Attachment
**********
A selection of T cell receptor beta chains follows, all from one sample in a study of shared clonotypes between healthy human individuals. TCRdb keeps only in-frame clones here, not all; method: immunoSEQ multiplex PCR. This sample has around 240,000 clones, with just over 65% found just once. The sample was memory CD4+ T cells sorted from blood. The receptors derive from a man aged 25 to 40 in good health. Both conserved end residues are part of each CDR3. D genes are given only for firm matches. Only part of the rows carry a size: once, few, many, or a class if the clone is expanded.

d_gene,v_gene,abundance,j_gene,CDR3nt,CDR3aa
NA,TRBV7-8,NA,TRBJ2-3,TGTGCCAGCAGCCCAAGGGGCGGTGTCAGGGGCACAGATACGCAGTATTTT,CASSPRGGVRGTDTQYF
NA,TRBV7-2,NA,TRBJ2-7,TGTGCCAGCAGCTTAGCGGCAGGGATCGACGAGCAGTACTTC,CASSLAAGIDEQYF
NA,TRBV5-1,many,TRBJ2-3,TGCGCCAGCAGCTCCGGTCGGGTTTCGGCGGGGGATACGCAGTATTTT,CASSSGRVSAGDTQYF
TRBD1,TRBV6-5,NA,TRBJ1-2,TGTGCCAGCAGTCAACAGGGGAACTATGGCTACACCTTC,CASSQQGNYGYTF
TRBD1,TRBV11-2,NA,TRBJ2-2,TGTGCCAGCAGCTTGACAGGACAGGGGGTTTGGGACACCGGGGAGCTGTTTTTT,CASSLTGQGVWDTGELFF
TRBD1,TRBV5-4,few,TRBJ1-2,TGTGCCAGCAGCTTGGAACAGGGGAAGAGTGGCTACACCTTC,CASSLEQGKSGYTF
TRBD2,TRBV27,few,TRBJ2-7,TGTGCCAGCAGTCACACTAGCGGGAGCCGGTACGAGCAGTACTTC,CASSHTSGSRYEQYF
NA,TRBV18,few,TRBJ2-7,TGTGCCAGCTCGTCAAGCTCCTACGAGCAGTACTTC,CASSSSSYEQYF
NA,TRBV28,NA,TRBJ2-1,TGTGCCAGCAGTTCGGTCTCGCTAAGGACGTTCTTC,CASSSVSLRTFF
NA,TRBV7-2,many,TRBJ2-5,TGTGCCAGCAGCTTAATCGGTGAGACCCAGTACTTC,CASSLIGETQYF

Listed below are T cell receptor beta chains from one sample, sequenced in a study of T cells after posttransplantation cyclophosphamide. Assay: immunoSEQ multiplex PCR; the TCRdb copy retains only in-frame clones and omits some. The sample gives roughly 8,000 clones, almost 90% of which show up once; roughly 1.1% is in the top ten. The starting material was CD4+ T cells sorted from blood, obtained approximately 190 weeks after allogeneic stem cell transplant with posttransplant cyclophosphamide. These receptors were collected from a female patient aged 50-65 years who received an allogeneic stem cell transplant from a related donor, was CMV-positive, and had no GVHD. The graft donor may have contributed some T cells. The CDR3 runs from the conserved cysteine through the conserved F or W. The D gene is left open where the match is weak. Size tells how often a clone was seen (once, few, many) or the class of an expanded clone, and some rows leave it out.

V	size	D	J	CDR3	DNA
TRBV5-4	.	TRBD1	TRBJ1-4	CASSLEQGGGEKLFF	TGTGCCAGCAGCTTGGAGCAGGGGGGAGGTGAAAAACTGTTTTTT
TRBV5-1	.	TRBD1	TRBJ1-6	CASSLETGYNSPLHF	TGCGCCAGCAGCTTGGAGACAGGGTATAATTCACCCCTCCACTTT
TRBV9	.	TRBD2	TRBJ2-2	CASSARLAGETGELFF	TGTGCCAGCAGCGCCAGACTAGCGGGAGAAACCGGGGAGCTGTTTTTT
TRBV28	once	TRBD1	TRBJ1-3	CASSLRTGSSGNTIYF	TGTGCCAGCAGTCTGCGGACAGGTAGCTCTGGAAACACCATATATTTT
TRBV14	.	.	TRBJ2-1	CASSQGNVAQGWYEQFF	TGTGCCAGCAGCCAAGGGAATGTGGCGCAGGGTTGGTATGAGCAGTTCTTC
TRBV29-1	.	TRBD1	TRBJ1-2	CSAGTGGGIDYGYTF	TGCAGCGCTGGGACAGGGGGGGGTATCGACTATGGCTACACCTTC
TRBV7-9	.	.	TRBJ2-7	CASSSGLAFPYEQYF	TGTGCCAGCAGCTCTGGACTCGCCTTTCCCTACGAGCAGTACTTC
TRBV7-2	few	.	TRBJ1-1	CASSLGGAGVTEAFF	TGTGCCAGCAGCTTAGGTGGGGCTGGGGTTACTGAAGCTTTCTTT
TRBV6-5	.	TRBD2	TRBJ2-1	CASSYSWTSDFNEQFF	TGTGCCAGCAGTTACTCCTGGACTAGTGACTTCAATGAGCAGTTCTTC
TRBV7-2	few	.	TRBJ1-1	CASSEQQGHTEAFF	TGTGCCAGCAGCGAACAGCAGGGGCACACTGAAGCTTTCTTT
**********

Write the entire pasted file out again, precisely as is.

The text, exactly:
A selection of T cell receptor beta chains follows, all from one sample in a study of shared clonotypes between healthy human individuals. TCRdb keeps only in-frame clones here, not all; method: immunoSEQ multiplex PCR. This sample has around 240,000 clones, with just over 65% found just once. The sample was memory CD4+ T cells sorted from blood. The receptors derive from a man aged 25 to 40 in good health. Both conserved end residues are part of each CDR3. D genes are given only for firm matches. Only part of the rows carry a size: once, few, many, or a class if the clone is expanded.

d_gene,v_gene,abundance,j_gene,CDR3nt,CDR3aa
NA,TRBV7-8,NA,TRBJ2-3,TGTGCCAGCAGCCCAAGGGGCGGTGTCAGGGGCACAGATACGCAGTATTTT,CASSPRGGVRGTDTQYF
NA,TRBV7-2,NA,TRBJ2-7,TGTGCCAGCAGCTTAGCGGCAGGGATCGACGAGCAGTACTTC,CASSLAAGIDEQYF
NA,TRBV5-1,many,TRBJ2-3,TGCGCCAGCAGCTCCGGTCGGGTTTCGGCGGGGGATACGCAGTATTTT,CASSSGRVSAGDTQYF
TRBD1,TRBV6-5,NA,TRBJ1-2,TGTGCCAGCAGTCAACAGGGGAACTATGGCTACACCTTC,CASSQQGNYGYTF
TRBD1,TRBV11-2,NA,TRBJ2-2,TGTGCCAGCAGCTTGACAGGACAGGGGGTTTGGGACACCGGGGAGCTGTTTTTT,CASSLTGQGVWDTGELFF
TRBD1,TRBV5-4,few,TRBJ1-2,TGTGCCAGCAGCTTGGAACAGGGGAAGAGTGGCTACACCTTC,CASSLEQGKSGYTF
TRBD2,TRBV27,few,TRBJ2-7,TGTGCCAGCAGTCACACTAGCGGGAGCCGGTACGAGCAGTACTTC,CASSHTSGSRYEQYF
NA,TRBV18,few,TRBJ2-7,TGTGCCAGCTCGTCAAGCTCCTACGAGCAGTACTTC,CASSSSSYEQYF
NA,TRBV28,NA,TRBJ2-1,TGTGCCAGCAGTTCGGTCTCGCTAAGGACGTTCTTC,CASSSVSLRTFF
NA,TRBV7-2,many,TRBJ2-5,TGTGCCAGCAGCTTAATCGGTGAGACCCAGTACTTC,CASSLIGETQYF

Listed below are T cell receptor beta chains from one sample, sequenced in a study of T cells after posttransplantation cyclophosphamide. Assay: immunoSEQ multiplex PCR; the TCRdb copy retains only in-frame clones and omits some. The sample gives roughly 8,000 clones, almost 90% of which show up once; roughly 1.1% is in the top ten. The starting material was CD4+ T cells sorted from blood, obtained approximately 190 weeks after allogeneic stem cell transplant with posttransplant cyclophosphamide. These receptors were collected from a female patient aged 50-65 years who received an allogeneic stem cell transplant from a related donor, was CMV-positive, and had no GVHD. The graft donor may have contributed some T cells. The CDR3 runs from the conserved cysteine through the conserved F or W. The D gene is left open where the match is weak. Size tells how often a clone was seen (once, few, many) or the class of an expanded clone, and some rows leave it out.

V	size	D	J	CDR3	DNA
TRBV5-4	.	TRBD1	TRBJ1-4	CASSLEQGGGEKLFF	TGTGCCAGCAGCTTGGAGCAGGGGGGAGGTGAAAAACTGTTTTTT
TRBV5-1	.	TRBD1	TRBJ1-6	CASSLETGYNSPLHF	TGCGCCAGCAGCTTGGAGACAGGGTATAATTCACCCCTCCACTTT
TRBV9	.	TRBD2	TRBJ2-2	CASSARLAGETGELFF	TGTGCCAGCAGCGCCAGACTAGCGGGAGAAACCGGGGAGCTGTTTTTT
TRBV28	once	TRBD1	TRBJ1-3	CASSLRTGSSGNTIYF	TGTGCCAGCAGTCTGCGGACAGGTAGCTCTGGAAACACCATATATTTT
TRBV14	.	.	TRBJ2-1	CASSQGNVAQGWYEQFF	TGTGCCAGCAGCCAAGGGAATGTGGCGCAGGGTTGGTATGAGCAGTTCTTC
TRBV29-1	.	TRBD1	TRBJ1-2	CSAGTGGGIDYGYTF	TGCAGCGCTGGGACAGGGGGGGGTATCGACTATGGCTACACCTTC
TRBV7-9	.	.	TRBJ2-7	CASSSGLAFPYEQYF	TGTGCCAGCAGCTCTGGACTCGCCTTTCCCTACGAGCAGTACTTC
TRBV7-2	few	.	TRBJ1-1	CASSLGGAGVTEAFF	TGTGCCAGCAGCTTAGGTGGGGCTGGGGTTACTGAAGCTTTCTTT
TRBV6-5	.	TRBD2	TRBJ2-1	CASSYSWTSDFNEQFF	TGTGCCAGCAGTTACTCCTGGACTAGTGACTTCAATGAGCAGTTCTTC
TRBV7-2	few	.	TRBJ1-1	CASSEQQGHTEAFF	TGTGCCAGCAGCGAACAGCAGGGGCACACTGAAGCTTTCTTT